Enck announces new federal regs for handling pesticides

The Enterprise — Melissa Hale Spencer

“Sometimes a carrot and sometimes a whip,” is how Peter Ten Eyck, right, described the EPA as he welcomed  Judith Enk, left, to his farm.

NEW SCOTLAND — Federal regulations to protect farmworkers from pesticides were announced Thursday at Indian Ladder farms, which Judith Enck said served as a model for showing that prosperous farms and healthy farmworkers are “not mutually exclusive goals.”

Enck is a regional administrator for the United States Environmental Protection Agency; her region covers, in addition to the state of New York, the Virgin Islands, Puerto Rico, and eight Indian nations.

The new regulations, which the EPA finalized last September, go into effect in January. The state’s Department of Environmental Conservation will enforce the regulations, Enck said, with technical support from the EPA.

The new standards will apply to about 100,000 farmworkers in New York and two million farmworkers nationwide, she said. “Each and every farmworker deserves a healthy and safe environment,” she said to the assembled press with a backdrop of the farm and the Helderberg escarpment behind her.

New York has 35,500 farms covering seven million acres in a $3.6 billion industry, said Enck.

She said pesticides can cause short-term ailments like respiratory problems and rashes as well as long-term problems like neurological damage and cancer.

Across the United States, Enck said, 10,000 to 20,000 farmworkers are poisoned every year by pesticides.


The Enterprise — Melissa Hale Spencer
Outside of the press tent at Indian Ladder Farms on Thursday, Tim Albright, left, farm manager, talks with horticulturist Joe Nuciforo.


“Very progressive”

Joe Nuciforo, horticulturist at Indian Ladder Farms, told The Enterprise that the farm is part of the Northeast Eco Apple Project, which is funded in part by the EPA.

Growers who adhere to a set of standards drafted by the Integrated Pest Management Institute are verified by an independent third-party inspection before harvest. The Eco Apples, as they are called, are distributed by a not-for-profit outfit called Red Tomato, working to preserve ecological agriculture in the Northeast; the first harvest was in 2005.

“Every year,” said Nuciforo, “we sit down with scientists and managers to work out the best way to raise crops.” He said, with fruits and berries, it is not practical to ban pesticides altogether. “We’ve eliminated a lot of groups of chemicals. We use the lightest, gentlest things.”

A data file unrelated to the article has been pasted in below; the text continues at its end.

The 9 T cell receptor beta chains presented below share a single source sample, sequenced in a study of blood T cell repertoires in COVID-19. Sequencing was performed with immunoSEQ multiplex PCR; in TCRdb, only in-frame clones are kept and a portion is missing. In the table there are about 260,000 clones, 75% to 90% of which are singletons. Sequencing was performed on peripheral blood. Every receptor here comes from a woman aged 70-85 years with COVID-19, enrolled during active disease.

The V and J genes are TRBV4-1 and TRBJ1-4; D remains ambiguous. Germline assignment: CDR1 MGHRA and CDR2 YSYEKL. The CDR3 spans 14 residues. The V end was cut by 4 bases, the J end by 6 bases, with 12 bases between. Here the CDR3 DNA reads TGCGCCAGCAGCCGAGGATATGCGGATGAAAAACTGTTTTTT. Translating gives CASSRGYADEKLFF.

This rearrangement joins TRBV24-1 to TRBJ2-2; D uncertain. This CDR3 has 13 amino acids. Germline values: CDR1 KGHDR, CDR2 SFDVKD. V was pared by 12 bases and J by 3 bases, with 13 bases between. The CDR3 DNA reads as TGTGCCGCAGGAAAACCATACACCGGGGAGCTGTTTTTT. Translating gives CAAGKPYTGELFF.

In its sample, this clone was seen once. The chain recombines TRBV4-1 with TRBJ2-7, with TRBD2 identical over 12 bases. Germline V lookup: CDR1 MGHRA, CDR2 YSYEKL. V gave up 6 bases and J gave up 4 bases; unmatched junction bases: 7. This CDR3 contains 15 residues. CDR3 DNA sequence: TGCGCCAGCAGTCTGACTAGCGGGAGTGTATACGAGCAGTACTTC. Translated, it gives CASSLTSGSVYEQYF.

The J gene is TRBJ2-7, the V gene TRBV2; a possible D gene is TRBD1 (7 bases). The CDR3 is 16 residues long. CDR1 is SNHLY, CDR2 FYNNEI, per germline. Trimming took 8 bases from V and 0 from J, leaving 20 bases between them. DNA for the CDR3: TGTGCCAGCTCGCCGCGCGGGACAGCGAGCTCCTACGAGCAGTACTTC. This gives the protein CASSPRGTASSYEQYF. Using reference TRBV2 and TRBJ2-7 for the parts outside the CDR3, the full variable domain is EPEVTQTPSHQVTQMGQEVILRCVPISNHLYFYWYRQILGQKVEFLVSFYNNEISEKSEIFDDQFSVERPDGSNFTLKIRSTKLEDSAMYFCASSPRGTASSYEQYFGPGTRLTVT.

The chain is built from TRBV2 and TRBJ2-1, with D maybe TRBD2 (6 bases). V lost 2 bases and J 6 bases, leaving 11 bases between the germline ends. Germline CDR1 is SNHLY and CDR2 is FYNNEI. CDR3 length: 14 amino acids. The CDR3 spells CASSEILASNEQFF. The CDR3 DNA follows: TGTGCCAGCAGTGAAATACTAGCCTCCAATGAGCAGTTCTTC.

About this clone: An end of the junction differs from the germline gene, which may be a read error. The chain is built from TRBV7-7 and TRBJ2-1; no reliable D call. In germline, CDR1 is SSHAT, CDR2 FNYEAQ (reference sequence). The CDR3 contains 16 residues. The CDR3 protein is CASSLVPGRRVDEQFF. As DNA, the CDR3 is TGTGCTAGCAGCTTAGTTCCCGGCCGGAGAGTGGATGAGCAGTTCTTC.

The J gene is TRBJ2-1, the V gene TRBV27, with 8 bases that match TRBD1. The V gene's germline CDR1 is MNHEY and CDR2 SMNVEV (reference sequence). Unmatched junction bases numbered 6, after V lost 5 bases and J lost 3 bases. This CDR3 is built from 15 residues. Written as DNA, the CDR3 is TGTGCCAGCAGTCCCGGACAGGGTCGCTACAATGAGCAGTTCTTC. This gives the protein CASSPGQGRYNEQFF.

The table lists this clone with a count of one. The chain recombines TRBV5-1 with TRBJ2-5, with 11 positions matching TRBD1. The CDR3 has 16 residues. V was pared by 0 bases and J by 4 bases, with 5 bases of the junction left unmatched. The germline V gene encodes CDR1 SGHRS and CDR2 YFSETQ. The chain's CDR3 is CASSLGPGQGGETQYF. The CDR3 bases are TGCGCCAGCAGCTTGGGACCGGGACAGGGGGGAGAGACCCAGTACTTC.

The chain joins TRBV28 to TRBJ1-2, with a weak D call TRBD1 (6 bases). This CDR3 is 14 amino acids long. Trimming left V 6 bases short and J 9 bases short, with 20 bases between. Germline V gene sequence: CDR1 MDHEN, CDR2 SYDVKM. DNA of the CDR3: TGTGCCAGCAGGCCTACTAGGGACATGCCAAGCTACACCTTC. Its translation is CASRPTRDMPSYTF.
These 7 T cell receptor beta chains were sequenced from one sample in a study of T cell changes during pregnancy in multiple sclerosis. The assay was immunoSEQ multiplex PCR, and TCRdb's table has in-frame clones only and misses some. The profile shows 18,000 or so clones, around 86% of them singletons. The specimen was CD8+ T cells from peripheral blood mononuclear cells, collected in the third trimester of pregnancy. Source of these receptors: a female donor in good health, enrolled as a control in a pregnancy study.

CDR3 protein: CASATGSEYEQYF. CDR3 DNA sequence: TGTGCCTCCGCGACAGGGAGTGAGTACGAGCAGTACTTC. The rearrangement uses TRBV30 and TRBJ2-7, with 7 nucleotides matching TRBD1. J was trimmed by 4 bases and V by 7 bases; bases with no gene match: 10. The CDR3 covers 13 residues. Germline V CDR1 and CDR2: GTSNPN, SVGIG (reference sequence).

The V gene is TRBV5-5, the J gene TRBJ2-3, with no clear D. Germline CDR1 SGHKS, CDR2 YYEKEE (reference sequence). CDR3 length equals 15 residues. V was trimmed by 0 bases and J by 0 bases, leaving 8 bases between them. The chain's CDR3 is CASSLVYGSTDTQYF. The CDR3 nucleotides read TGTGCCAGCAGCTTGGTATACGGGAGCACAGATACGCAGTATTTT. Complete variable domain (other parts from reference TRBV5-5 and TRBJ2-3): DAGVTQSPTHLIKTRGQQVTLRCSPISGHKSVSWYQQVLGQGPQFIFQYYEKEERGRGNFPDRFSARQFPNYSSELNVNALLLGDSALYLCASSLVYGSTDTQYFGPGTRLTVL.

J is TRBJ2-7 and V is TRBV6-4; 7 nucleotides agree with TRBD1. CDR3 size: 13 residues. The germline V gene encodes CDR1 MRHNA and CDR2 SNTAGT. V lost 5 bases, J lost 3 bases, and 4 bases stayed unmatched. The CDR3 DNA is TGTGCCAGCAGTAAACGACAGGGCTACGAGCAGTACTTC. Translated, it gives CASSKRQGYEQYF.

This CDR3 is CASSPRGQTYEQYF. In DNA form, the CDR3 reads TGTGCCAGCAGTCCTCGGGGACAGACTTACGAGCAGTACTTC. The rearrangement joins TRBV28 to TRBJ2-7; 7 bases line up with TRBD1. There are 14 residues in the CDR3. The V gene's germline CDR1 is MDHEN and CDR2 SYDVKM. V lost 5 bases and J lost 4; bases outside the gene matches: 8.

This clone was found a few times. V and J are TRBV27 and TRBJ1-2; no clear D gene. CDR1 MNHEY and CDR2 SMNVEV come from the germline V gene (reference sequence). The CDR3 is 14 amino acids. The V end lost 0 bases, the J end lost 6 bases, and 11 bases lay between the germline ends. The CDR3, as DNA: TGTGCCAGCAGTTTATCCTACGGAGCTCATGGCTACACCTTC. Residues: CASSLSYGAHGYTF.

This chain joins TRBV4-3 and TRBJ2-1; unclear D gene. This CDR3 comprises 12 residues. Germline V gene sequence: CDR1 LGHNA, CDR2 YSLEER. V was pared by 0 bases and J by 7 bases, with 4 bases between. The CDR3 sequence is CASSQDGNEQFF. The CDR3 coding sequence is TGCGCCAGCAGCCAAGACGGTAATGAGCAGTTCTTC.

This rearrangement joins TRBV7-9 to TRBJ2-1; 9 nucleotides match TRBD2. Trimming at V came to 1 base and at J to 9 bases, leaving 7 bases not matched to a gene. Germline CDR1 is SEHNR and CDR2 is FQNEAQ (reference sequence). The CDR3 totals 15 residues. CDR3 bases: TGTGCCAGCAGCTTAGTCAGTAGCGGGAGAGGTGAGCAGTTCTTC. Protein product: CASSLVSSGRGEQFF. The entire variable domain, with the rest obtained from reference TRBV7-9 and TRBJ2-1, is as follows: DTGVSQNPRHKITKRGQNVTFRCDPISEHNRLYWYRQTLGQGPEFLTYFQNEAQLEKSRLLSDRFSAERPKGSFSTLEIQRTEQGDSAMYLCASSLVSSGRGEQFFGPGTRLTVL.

He named the many crops, besides apples, grown at Indian Ladder Farms, which covers roughly a square mile — blueberries, red and black raspberries, sweet corn, pumpkins, tomatoes, barley, oats, hops, and plums. Next year, pear trees will be added once again to the century-old farm, he said.

A crop like corn, Nuciforo said, is not sprayed with any pesticides because it can be rotated.

“This farm as been very progressive,” he said.

Tim Albright, the farm manager, said, besides Nuciforo and himself, Indian Ladder employs 13 workers — “Americans and guests,” he said, referencing the Jamaicans who work seasonally at the farm.

Albright said they had never received health complaints from workers because of pesticides. He also said of the food grown on the farm, “We consume it with our families as well. We make sure it’s safe.”

The new EPA regulations are very similar to requirements of the Eco Apple program, said Nuciforo. “We made minor tweaks,” he said. “We had the DEC out here to be sure we were incompliance and we hosted a mock audit to get others to comply.”

He said of the new requirements, “It’s more work for us but the intent is good — to make sure things are being done responsibly.”

The new requirements will involve more record-keeping for things like annual physical exams for workers, the men said, and training will have to be completed before the workers are in the field, rather than within five days.

Albright said the new regulations would not cause the price of produce at Indian Ladder Farms to increase.

The changes

Peter Ten Eyck, whose grandfather founded the farm, introduced Enck to the press at Thursday’s conference. “We try to run a safe and organized farm,” he said, and described the EPA as “sometimes a carrot and sometimes a whip.”

Enck listed these changes in the regulations, which hadn’t been updated in 23 years:

—   For the first time, a minimum age — 18 — has been set for those handling pesticides;

—   Annual training, rather than the previous once every five years, is required for farmworkers so they can protect themselves from pesticide exposure;

—   Farmworkers must be trained before going to the field; formerly, they had to be trained within five days;

—   Signs must be posted when hazardous pesticides are being applied;

—   Farmers must provide medical exams for their workers and be sure respirators and other equipment fit properly, and records must be kept on this;

—   Each worker must be provided with at least one gallon of water at the start of each work period and handlers must get three gallons for decontamination. And each farm must meet specifications on providing water for eye washing; and

—   No one will be allowed to enter an area where there is an active application of pesticide.

Farming is physically demanding work but should not be a health risk, Enck said.

“We expect every farm in New York State to know the rules,” said Enck. “We need farmers as partners.”

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